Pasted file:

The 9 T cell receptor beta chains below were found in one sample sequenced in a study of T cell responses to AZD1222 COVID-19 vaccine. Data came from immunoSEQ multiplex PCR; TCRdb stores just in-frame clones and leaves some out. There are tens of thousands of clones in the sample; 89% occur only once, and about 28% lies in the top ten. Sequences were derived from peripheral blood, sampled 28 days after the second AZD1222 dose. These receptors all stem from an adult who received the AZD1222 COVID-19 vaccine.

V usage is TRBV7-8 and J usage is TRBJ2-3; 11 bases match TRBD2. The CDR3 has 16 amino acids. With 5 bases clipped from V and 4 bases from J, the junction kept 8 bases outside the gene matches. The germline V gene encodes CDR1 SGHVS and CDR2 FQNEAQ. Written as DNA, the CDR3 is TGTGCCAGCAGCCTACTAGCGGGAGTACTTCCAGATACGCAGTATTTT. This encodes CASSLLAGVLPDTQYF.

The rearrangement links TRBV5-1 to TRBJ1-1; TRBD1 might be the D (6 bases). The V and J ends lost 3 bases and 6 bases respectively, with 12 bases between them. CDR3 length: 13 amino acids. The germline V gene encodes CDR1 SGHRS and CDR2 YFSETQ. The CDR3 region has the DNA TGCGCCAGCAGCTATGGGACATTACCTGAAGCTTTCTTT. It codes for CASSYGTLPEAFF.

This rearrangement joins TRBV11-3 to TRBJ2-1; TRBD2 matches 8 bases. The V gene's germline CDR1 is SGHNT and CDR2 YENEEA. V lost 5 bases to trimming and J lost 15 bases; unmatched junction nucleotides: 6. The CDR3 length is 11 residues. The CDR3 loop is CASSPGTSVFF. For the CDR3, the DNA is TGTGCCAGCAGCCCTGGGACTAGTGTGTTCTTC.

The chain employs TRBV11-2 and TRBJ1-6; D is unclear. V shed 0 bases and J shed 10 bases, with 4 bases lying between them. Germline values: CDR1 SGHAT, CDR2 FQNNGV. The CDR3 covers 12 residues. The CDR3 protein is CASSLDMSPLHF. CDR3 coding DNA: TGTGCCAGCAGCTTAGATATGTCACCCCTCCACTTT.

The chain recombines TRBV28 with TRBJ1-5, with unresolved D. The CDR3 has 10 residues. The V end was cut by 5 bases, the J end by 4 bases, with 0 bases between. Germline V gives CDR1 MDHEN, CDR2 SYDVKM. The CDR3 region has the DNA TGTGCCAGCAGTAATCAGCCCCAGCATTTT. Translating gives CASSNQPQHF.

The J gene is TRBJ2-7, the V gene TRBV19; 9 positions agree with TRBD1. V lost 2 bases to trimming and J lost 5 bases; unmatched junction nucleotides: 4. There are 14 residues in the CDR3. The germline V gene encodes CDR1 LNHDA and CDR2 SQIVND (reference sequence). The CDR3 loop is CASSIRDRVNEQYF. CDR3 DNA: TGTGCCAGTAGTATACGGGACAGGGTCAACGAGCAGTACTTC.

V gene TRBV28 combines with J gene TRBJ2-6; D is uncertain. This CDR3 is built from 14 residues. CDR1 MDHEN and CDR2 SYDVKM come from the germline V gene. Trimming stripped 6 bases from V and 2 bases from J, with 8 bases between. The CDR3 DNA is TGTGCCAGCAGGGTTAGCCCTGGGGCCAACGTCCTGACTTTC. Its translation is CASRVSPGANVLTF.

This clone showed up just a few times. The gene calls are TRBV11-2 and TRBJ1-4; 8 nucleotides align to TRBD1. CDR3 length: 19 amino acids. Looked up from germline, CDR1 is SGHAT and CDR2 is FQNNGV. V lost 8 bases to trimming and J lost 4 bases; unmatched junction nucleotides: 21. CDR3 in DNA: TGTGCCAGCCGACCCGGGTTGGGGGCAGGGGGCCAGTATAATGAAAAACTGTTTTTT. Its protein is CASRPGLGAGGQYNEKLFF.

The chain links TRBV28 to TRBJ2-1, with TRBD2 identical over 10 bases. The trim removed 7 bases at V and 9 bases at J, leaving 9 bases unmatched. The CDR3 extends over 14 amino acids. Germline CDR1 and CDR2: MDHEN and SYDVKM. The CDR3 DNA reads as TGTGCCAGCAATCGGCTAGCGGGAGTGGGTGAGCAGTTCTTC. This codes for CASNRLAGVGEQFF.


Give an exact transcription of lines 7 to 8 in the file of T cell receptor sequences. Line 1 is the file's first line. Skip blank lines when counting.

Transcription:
The J gene is TRBJ2-7, the V gene TRBV19; 9 positions agree with TRBD1. V lost 2 bases to trimming and J lost 5 bases; unmatched junction nucleotides: 4. There are 14 residues in the CDR3. The germline V gene encodes CDR1 LNHDA and CDR2 SQIVND (reference sequence). The CDR3 loop is CASSIRDRVNEQYF. CDR3 DNA: TGTGCCAGTAGTATACGGGACAGGGTCAACGAGCAGTACTTC.

V gene TRBV28 combines with J gene TRBJ2-6; D is uncertain. This CDR3 is built from 14 residues. CDR1 MDHEN and CDR2 SYDVKM come from the germline V gene. Trimming stripped 6 bases from V and 2 bases from J, with 8 bases between. The CDR3 DNA is TGTGCCAGCAGGGTTAGCCCTGGGGCCAACGTCCTGACTTTC. Its translation is CASRVSPGANVLTF.